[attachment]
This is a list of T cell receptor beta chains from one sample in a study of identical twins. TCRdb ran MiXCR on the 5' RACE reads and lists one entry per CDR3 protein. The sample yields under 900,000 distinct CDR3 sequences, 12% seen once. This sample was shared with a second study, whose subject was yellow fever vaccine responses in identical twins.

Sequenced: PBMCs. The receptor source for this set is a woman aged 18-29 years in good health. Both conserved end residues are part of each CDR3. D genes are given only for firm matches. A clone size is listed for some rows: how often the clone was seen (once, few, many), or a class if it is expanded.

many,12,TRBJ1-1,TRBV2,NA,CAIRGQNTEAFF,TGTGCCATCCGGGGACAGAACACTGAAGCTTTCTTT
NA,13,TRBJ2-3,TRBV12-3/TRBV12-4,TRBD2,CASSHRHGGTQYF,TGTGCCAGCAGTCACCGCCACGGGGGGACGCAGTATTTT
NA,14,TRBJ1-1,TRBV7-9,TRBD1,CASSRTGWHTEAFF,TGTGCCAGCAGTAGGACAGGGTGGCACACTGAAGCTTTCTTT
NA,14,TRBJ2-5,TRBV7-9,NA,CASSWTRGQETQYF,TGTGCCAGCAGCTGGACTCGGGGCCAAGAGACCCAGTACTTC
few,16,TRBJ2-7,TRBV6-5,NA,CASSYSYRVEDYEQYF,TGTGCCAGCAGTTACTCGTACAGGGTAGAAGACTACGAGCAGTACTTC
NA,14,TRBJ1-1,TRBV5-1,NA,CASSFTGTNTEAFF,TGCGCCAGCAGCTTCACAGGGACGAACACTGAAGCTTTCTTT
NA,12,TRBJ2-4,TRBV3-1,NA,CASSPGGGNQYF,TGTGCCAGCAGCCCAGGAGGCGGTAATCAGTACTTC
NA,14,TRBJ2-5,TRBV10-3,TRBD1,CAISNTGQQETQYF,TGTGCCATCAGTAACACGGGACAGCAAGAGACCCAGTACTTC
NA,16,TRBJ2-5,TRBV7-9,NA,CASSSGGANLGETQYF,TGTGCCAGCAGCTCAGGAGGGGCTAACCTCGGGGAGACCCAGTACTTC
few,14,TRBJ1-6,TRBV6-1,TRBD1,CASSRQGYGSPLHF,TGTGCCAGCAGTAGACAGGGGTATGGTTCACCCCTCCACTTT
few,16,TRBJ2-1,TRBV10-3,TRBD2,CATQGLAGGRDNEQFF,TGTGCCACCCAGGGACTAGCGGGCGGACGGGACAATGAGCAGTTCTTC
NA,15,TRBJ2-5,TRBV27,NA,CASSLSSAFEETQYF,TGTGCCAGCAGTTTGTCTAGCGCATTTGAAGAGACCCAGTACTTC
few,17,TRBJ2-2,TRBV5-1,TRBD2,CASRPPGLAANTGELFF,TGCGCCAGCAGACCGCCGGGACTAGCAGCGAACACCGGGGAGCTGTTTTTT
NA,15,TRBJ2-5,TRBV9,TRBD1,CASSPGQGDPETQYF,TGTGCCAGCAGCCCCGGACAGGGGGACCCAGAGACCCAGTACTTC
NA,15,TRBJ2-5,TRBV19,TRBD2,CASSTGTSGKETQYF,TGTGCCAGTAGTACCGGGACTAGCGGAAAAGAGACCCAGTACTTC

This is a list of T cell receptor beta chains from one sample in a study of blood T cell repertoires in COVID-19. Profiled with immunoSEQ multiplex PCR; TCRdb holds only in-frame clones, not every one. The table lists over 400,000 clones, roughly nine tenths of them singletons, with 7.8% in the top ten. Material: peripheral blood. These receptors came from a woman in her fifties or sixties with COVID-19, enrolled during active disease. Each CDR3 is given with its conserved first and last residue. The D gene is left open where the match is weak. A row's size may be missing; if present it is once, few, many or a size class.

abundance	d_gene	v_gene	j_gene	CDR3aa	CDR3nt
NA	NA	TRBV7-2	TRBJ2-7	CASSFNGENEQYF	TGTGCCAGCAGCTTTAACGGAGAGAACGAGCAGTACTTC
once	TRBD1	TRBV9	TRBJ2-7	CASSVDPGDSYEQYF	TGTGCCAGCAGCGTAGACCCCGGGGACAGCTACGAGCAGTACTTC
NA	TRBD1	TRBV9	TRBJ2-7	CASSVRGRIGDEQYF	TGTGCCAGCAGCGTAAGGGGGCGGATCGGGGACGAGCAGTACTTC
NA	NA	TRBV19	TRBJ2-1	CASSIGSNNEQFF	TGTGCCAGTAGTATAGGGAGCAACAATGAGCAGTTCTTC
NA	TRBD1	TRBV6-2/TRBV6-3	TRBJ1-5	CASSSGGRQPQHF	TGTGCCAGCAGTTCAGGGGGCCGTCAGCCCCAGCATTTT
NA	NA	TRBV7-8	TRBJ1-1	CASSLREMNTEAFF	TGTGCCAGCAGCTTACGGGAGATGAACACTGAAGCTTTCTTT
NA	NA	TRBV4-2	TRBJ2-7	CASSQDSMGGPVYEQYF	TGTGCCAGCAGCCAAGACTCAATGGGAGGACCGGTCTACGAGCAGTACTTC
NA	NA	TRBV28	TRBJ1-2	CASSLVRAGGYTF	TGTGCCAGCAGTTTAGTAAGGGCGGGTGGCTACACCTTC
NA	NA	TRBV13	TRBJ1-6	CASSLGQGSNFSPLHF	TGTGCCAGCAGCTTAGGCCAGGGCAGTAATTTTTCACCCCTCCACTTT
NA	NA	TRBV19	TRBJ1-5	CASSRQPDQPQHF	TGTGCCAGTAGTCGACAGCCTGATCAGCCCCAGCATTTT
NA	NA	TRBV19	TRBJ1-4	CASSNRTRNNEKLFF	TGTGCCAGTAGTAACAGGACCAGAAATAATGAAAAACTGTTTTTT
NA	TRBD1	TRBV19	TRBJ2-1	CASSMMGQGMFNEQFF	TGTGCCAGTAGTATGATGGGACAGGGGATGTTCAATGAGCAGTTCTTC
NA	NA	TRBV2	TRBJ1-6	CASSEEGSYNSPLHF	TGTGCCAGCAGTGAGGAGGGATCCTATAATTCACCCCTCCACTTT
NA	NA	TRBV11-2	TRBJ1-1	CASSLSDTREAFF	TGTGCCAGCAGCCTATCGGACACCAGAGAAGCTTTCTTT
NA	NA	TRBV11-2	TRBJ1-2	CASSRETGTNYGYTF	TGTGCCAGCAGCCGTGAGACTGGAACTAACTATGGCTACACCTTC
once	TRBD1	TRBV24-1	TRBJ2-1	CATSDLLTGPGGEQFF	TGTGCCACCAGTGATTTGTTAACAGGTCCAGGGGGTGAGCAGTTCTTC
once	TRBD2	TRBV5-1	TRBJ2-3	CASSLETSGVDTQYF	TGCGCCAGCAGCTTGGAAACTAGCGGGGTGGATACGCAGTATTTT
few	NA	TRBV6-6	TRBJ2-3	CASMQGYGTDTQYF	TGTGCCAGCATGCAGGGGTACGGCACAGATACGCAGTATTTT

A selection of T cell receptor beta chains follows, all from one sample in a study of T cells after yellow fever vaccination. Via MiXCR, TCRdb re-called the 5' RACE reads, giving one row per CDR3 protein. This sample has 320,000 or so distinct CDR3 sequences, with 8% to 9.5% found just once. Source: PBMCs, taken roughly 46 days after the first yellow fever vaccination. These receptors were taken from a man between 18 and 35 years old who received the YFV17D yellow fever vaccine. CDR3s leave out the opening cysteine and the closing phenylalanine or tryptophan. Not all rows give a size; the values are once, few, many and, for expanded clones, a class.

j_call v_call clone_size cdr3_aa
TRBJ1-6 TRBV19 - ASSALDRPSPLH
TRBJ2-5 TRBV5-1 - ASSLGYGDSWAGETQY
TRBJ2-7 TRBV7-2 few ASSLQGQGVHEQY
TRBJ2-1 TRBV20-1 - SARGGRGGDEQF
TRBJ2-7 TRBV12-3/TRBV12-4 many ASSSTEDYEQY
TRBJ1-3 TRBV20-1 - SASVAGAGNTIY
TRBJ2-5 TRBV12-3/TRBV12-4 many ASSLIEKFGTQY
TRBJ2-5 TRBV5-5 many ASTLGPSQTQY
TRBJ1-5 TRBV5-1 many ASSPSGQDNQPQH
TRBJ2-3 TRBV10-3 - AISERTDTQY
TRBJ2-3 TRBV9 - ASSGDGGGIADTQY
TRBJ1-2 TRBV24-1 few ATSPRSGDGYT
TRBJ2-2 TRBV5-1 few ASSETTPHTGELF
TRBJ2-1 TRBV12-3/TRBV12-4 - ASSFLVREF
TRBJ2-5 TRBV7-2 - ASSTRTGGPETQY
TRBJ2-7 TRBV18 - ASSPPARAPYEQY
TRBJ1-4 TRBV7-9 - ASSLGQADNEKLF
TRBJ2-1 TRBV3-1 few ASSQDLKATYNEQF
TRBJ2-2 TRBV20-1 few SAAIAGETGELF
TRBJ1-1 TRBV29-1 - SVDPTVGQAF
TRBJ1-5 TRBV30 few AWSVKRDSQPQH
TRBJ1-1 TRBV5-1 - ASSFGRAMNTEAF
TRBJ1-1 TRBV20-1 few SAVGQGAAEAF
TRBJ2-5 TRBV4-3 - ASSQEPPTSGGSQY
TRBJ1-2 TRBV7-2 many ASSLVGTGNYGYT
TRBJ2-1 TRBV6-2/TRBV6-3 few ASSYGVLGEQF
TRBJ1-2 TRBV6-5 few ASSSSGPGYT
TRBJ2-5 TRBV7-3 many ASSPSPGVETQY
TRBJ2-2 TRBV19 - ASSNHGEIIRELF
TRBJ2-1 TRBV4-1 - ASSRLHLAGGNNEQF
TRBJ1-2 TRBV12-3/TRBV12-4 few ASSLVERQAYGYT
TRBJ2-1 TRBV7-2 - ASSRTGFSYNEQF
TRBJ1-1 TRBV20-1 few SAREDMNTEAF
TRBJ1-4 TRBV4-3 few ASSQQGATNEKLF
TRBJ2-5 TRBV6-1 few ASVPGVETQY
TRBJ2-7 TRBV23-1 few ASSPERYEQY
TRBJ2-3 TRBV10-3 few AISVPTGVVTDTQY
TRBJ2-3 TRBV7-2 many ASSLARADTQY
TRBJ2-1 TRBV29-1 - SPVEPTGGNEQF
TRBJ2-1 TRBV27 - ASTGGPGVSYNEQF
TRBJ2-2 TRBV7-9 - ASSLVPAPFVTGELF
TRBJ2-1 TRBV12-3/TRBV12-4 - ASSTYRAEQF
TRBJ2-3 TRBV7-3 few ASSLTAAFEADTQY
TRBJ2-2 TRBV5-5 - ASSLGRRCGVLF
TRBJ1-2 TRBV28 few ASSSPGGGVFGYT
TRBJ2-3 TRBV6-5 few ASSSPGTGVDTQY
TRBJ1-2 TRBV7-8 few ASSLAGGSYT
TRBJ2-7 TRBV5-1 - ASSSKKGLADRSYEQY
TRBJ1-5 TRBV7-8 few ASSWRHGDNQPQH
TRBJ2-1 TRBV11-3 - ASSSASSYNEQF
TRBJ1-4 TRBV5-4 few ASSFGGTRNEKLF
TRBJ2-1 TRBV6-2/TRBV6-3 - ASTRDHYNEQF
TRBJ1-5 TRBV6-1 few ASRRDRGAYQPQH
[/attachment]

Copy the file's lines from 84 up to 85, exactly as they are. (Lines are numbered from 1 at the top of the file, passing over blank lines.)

TRBJ1-2 TRBV28 few ASSSPGGGVFGYT
TRBJ2-3 TRBV6-5 few ASSSPGTGVDTQY